Why Did Delaware Pass During the Democratic Convention Roll Call?


During the DNC roll call vote in which each state cast its votes for the presidential nominee at the Democratic National Convention on August 18, Delaware chose to pass. Why?

Delaware Didn’t Vote in Alphabetical Order Because It’s Biden’s Home State

Delaware chose to “pass” during the live roll call because it is Joe Biden’s home state.

CNN reported that Delaware passed because the state wants to be the final vote for Biden. This actually isn’t unusual for the DNC roll call vote.

Governor John Carney and Senator Tom Carper were representing Delaware during the roll call.

When Delaware passed, many people were confused and wondered why on Twitter.

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No other states were expected to pass.

As was expected, Delaware returned at the end of the roll call to cast the final vote for Biden’s nomination.

Once Delaware finally voted, people returned to Twitter to share that they finally understood what had happened.

Biden appeared in a short video after the roll call was complete to accept the official nomination.

Sanders Stayed on the Ballot to Influence the Platform

Viewers of the roll call also thought it was unusual that Bernie Sanders was also on the ballot, receiving votes and two nominations.

Despite endorsing Biden in April, Sanders kept his name on the ballots and kept his delegates. But this wasn’t because he is still trying to get the nomination. He wanted to keep his delegates to influence the party platform.

When Sanders first suspended his campaign, he said in his live stream that it was difficult and painful, but “the path toward victory is virtually impossible.” He said he would stay on the ballot for upcoming races so he could use his delegates to influence the party platform. In his announcement last week, he said: “While Vice President Joe Biden will be the nominee, we must continue to assemble as many delegates as possible where we will be able to exert significant influence over the party platform.”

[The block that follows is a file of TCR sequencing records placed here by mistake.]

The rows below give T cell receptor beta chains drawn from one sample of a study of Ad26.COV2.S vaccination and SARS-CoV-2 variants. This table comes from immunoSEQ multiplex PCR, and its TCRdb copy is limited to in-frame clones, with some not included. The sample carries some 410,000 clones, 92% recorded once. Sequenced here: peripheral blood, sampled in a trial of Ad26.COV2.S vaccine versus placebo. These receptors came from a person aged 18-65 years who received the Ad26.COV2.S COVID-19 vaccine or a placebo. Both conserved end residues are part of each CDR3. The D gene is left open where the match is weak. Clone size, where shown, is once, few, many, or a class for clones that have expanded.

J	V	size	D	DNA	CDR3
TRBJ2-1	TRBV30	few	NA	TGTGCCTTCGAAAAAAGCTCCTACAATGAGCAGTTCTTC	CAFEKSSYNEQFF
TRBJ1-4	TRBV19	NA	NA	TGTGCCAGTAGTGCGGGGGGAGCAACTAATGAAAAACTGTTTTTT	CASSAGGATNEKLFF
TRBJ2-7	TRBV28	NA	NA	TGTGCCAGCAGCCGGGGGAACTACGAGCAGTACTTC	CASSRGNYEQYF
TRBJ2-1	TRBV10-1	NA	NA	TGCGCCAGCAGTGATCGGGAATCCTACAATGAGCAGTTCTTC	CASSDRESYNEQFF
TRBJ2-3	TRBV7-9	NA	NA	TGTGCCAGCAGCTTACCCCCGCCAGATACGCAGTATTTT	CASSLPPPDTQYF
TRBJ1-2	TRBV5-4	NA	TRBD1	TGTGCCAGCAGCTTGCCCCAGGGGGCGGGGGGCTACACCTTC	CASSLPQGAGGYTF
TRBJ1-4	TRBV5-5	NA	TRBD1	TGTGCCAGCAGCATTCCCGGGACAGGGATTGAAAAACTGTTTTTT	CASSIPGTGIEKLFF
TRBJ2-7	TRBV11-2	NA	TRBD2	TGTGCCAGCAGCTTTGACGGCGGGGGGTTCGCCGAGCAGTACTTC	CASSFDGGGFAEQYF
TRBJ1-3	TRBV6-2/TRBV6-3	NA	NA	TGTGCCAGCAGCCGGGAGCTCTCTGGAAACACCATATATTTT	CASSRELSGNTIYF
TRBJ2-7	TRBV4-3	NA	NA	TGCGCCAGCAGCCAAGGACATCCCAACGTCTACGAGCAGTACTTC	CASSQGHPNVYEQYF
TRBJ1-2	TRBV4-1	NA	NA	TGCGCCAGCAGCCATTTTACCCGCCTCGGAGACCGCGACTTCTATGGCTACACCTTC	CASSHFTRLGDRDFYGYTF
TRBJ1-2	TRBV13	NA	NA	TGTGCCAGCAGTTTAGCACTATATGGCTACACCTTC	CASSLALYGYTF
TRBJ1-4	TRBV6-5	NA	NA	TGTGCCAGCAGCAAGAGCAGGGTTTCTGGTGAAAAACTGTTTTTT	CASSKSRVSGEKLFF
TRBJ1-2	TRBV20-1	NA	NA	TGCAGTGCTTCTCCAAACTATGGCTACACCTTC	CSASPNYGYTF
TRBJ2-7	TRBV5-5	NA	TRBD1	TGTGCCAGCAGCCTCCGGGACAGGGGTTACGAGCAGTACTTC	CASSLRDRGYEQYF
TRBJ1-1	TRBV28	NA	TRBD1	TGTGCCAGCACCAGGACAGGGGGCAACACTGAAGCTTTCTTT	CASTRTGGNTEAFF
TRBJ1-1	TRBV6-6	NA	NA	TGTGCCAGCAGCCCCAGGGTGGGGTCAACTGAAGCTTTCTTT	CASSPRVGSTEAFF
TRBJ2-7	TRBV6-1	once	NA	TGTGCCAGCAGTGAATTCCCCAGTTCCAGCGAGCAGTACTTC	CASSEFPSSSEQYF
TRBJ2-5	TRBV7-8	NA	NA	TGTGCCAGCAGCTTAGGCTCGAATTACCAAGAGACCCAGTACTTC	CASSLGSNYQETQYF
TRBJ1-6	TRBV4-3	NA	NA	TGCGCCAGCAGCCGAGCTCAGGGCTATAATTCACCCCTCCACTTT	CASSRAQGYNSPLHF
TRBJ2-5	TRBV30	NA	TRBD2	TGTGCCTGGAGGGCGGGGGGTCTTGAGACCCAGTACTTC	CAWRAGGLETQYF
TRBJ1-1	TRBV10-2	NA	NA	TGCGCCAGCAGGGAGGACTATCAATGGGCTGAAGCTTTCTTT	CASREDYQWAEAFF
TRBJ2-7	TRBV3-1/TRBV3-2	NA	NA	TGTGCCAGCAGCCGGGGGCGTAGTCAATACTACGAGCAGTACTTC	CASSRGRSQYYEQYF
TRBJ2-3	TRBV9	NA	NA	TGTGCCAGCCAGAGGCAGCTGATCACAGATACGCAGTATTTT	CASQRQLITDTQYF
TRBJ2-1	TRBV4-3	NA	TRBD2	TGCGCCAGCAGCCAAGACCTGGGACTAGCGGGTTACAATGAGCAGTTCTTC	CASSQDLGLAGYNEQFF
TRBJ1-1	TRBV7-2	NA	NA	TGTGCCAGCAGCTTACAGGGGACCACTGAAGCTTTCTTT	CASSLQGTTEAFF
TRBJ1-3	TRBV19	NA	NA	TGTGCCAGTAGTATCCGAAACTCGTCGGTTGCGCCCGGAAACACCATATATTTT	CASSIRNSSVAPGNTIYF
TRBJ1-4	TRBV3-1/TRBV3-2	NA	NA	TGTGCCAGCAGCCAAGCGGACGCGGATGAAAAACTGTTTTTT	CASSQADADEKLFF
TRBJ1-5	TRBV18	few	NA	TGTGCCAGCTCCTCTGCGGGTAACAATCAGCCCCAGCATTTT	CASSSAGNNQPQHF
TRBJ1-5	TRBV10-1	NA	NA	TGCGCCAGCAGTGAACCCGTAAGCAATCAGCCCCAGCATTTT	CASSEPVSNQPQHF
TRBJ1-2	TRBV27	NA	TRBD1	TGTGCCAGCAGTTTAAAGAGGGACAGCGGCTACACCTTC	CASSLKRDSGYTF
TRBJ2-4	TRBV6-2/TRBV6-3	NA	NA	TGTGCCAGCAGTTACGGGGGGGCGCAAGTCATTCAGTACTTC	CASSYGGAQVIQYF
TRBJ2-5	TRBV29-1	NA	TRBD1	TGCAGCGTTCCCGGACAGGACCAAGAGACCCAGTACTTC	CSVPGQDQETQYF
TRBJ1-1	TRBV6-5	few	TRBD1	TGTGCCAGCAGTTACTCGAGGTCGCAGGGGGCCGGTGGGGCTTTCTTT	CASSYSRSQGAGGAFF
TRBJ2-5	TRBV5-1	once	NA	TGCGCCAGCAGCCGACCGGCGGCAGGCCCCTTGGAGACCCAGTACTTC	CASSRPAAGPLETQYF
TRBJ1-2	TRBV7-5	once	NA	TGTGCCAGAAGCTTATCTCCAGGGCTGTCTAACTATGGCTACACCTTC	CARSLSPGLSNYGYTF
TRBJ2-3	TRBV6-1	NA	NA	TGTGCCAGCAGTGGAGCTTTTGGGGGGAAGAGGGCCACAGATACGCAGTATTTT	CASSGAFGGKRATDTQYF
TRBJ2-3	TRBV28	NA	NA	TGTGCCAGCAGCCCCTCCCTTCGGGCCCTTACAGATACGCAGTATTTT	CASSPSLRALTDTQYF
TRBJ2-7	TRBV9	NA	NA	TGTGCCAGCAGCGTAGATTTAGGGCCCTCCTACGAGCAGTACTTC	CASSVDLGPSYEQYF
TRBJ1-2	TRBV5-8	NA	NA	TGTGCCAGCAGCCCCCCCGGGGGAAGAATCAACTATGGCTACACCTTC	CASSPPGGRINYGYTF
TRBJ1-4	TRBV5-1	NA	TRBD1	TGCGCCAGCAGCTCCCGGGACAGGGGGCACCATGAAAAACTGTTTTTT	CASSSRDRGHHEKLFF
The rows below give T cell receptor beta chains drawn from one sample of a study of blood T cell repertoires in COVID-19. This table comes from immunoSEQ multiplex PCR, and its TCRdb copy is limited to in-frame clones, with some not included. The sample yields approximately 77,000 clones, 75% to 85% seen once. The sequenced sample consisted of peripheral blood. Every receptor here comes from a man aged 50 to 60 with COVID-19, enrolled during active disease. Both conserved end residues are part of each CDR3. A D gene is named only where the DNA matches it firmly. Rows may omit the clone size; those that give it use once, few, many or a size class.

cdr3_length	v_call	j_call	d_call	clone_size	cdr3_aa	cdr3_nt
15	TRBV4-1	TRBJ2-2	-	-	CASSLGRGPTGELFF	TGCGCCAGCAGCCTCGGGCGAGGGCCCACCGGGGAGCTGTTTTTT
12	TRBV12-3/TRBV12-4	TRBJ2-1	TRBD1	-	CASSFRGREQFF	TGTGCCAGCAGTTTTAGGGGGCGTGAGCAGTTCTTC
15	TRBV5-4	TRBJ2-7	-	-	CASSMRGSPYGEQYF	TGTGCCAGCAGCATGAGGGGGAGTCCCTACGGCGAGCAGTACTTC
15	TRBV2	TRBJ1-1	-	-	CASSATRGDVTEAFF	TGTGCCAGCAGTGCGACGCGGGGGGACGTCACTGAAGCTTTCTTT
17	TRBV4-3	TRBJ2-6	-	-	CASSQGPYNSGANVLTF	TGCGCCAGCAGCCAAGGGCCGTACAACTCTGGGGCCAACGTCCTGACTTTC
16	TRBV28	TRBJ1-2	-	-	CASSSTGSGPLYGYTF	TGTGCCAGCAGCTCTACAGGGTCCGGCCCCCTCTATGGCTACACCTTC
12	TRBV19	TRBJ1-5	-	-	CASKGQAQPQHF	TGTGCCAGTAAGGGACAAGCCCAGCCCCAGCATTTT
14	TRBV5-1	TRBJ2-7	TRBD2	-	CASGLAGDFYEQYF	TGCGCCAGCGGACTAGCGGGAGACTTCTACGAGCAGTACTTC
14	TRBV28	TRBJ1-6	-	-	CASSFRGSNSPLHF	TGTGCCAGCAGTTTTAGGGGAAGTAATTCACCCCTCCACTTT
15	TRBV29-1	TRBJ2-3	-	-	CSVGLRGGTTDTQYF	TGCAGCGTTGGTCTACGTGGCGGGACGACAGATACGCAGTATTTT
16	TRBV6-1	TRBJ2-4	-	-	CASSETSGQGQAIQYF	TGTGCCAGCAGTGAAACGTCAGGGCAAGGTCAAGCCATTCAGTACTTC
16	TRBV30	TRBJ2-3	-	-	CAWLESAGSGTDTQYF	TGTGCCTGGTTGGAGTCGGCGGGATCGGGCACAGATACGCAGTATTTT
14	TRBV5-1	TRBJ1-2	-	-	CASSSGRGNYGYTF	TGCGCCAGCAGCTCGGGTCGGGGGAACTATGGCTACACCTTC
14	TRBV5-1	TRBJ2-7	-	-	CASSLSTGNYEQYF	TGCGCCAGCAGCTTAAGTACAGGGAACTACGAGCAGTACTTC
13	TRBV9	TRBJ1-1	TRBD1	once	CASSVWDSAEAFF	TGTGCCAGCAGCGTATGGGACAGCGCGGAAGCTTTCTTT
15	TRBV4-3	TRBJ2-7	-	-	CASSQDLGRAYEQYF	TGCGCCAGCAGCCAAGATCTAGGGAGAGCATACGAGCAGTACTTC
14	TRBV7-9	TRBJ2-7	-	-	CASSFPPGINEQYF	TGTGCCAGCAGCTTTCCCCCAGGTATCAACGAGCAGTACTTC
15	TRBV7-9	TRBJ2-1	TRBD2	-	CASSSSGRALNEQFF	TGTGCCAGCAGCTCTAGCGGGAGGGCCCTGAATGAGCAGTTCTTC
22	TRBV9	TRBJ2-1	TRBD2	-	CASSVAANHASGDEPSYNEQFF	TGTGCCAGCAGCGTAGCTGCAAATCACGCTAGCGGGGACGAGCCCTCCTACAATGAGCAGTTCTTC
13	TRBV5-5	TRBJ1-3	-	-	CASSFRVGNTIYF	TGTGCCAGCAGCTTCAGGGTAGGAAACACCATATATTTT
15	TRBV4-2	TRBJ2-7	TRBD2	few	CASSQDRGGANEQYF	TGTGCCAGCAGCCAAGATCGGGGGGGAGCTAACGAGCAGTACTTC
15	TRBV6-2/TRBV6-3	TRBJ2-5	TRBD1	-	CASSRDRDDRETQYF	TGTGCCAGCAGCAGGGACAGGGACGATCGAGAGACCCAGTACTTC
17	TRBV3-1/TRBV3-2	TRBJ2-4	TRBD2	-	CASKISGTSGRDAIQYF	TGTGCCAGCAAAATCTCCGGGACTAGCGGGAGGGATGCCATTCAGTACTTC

Sanders made the announcement during a live stream with supporters from his Vermont home, The New York Post reported.

You can watch the live stream conversation where the announcement was made below:

Andrew Yang tweeted tonight about how surreal it was to watch Alexandria Ocasio-Cortez nominate Sanders because, he said, “This convention could definitely have used more AOC.”

Ocasio-Cortez was asked by the DNC to second Sanders’ nomination as part of the DNC procedures. On Twitter, Ocasio-Cortez called out NBC News for a previous tweet that implied her nominating speech was unusual, which it was not. Although she had endorsed Sanders during the primary, after he stepped down in April she said that she would definitely be voting for Biden, MarketWatch reported at the time.

Biden became the official nominee once the roll call was completed. Having obtained the most delegates, he was declared the winner.

Biden has 2,687 delegates total, compared to Sanders’ 1,073 delegates, The New York Times reported. The delegate lead was far enough to ensure that Biden would have an uncontested convention. This year’s convention was less dramatic and controversial in many ways than the convention in 2016. The roll call, being held virtually, was also faster than usual.

Biden is now officially the Democratic nominee for President of the United States.

If you want to read more about what happened during the 2016 Convention, see Heavy’s story below.

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